An Analog Charge Pump Fabrication-Time Attack Compromises A Processor

We will all be used to malicious software, computers and operating systems compromised by viruses, worms, or Trojans. It has become a fact of life, and a whole industry of virus checking software exists to help users defend against it.

Underlying our concerns about malicious software is an assumption that the hardware is inviolate, the computer itself can not be inherently compromised. It’s a false one though, as it is perfectly possible for a processor or other integrated circuit to have a malicious function included in its fabrication. You might think that such functions would not be included by a reputable chip manufacturer, and you’d be right. Unfortunately though because the high cost of chip fabrication means that the semiconductor industry is a web of third-party fabrication houses, there are many opportunities during which extra components can be inserted before the chips are manufactured. University of Michigan researchers have produced a paper on the subject (PDF) detailing a particularly clever attack on a processor that minimizes the number of components required through clever use of a FET gate in a capacitive charge pump.

On-chip backdoors have to be physically stealthy, difficult to trigger accidentally, and easy to trigger by those in the know. Their designers will find a line that changes logic state rarely, and enact a counter on it such that when they trigger it to change state a certain number of times that would never happen accidentally, the exploit is triggered. In the past these counters have been traditional logic circuitry, an effective approach but one that leaves a significant footprint of extra components on the chip for which space must be found, and which can become obvious when the chip is inspected through a microscope.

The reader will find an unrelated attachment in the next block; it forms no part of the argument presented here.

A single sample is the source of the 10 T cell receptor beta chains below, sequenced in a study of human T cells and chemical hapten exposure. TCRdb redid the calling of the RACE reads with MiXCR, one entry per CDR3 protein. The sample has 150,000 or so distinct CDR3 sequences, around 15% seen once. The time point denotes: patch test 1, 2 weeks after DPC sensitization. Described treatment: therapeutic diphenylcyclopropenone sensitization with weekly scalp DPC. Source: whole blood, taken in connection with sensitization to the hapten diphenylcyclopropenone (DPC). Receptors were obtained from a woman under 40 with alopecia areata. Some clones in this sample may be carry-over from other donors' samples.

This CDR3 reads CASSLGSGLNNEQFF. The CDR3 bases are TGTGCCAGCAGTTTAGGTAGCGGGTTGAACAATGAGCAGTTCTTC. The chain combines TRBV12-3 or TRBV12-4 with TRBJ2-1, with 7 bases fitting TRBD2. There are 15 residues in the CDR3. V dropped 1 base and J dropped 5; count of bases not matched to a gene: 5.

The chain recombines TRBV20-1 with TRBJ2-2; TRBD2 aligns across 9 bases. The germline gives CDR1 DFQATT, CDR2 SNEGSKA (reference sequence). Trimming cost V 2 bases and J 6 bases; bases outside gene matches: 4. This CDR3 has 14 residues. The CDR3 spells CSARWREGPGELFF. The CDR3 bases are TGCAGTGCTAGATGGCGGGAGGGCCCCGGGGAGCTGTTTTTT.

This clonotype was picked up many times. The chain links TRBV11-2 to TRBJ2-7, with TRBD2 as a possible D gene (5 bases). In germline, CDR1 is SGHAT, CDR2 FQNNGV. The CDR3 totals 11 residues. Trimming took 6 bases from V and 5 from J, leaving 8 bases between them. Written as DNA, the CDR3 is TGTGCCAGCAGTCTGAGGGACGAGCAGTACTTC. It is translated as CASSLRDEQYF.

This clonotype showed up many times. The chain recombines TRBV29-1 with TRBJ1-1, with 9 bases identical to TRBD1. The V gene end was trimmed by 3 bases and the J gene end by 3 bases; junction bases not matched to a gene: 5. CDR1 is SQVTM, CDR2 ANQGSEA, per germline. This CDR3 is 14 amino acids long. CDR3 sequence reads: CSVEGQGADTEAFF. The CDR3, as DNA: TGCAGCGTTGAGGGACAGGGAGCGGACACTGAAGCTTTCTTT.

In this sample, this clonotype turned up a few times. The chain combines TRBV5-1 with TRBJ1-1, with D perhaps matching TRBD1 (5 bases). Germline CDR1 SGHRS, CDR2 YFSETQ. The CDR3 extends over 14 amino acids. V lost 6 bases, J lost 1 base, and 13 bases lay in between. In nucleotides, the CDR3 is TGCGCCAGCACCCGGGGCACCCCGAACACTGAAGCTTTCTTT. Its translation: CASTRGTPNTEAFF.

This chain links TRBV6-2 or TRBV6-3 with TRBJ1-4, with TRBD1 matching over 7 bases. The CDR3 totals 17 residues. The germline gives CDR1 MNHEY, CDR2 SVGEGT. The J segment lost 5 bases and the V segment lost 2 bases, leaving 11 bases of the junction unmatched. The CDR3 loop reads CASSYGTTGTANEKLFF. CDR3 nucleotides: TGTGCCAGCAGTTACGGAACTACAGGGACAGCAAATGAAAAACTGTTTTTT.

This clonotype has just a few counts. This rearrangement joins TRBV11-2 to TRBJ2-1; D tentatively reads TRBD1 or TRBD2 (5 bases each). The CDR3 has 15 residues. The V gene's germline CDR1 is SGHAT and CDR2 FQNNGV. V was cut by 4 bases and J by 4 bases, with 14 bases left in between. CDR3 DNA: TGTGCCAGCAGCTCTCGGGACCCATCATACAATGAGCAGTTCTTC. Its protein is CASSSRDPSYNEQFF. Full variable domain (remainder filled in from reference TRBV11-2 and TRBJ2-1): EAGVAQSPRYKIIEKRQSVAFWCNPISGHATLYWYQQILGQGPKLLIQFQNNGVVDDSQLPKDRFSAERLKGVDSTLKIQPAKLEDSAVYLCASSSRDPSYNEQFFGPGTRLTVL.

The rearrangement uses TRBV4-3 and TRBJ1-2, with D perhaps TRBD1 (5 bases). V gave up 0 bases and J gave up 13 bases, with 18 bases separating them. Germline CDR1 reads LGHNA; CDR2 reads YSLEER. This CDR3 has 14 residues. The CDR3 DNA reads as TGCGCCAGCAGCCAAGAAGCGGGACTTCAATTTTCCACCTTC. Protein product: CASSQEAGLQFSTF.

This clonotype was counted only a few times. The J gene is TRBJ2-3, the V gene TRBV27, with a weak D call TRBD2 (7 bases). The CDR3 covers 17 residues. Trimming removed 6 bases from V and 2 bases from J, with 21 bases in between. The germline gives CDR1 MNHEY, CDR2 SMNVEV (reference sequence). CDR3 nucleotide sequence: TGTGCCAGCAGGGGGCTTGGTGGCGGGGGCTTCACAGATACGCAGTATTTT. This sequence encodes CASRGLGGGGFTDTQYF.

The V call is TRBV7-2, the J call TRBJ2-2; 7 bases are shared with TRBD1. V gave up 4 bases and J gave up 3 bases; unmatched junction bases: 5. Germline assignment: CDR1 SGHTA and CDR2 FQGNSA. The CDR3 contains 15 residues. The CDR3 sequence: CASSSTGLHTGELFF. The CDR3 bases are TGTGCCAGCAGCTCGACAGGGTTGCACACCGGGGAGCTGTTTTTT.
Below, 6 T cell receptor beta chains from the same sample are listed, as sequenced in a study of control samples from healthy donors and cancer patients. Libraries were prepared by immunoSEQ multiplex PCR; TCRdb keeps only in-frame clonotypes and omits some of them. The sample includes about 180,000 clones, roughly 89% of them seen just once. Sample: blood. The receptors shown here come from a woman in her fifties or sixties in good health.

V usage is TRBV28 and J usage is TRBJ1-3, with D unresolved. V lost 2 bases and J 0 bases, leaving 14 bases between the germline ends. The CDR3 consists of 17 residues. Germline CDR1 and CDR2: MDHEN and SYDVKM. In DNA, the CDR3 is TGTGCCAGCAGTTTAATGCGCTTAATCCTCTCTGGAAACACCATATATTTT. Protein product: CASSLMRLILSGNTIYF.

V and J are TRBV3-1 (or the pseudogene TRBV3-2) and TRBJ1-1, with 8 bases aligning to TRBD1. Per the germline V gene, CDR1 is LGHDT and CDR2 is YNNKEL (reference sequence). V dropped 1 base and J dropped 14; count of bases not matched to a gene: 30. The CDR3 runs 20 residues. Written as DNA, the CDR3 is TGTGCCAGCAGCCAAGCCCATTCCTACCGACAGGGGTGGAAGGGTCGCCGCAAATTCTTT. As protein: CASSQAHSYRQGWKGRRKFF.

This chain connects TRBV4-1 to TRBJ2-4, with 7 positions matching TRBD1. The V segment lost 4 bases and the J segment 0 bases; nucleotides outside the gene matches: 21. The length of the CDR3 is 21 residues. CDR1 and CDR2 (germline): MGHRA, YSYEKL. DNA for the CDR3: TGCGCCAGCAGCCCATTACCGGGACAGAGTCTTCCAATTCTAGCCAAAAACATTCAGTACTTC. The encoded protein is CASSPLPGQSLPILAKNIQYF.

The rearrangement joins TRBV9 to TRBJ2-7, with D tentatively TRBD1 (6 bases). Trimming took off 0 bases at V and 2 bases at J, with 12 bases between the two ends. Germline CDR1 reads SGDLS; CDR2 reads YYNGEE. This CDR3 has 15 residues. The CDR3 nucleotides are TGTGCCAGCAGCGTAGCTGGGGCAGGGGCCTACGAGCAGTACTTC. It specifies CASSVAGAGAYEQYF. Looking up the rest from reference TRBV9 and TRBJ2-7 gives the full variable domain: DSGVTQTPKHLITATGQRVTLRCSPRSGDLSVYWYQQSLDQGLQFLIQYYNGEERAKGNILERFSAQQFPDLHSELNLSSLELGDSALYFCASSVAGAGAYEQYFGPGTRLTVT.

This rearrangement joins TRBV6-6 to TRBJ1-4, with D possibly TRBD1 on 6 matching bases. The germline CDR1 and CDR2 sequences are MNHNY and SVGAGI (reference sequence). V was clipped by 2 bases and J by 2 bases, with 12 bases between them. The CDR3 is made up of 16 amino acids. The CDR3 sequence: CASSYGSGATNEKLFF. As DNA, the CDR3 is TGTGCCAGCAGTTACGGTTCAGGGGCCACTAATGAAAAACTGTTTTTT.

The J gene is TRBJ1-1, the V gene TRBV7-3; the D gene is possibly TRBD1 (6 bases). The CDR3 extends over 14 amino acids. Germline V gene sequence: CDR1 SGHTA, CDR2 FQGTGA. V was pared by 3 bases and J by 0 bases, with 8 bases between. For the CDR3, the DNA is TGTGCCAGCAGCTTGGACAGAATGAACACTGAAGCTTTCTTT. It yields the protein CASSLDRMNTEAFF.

The University of Michigan backdoor is not a counter but an analog charge pump. Every time its input is toggled, a small amount of charge is stored on the capacitor formed by the gate of a transistor, and eventually its voltage reaches a logic level such that an attack circuit can be triggered. They attached it to the divide-by-zero flag line of an OR1200 open-source processor, from which they could easily trigger it by repeatedly dividing by zero. The beauty of this circuit is both that it uses very few components so can hide more easily, and that the charge leaks away with time so it can not persist in a state likely to be accidentally triggered.

The best hardware hacks are those that are simple, novel, and push a device into doing something it would not otherwise have done. This one has all that, for which we take our hats off to the Michigan team.

If this subject interests you, you might like to take a look at a previous Hackaday Prize finalist: ChipWhisperer.

[Thanks to our colleague Jack via Wired]

Different Differentials & The Pitfalls of the Easy Swap

I dig cars, and I do car stuff. I started fairly late in life, though, and I’m only just starting to get into the whole modification thing. Now, as far as automobiles go, you can pretty much do anything you set your mind to – engine swaps, drivetrain conversions, you name it – it’s been done. But such jobs require a high level of fabrication skill, automotive knowledge, and often a fully stocked machine shop to match. Those of us new to the scene tend to start a little bit smaller.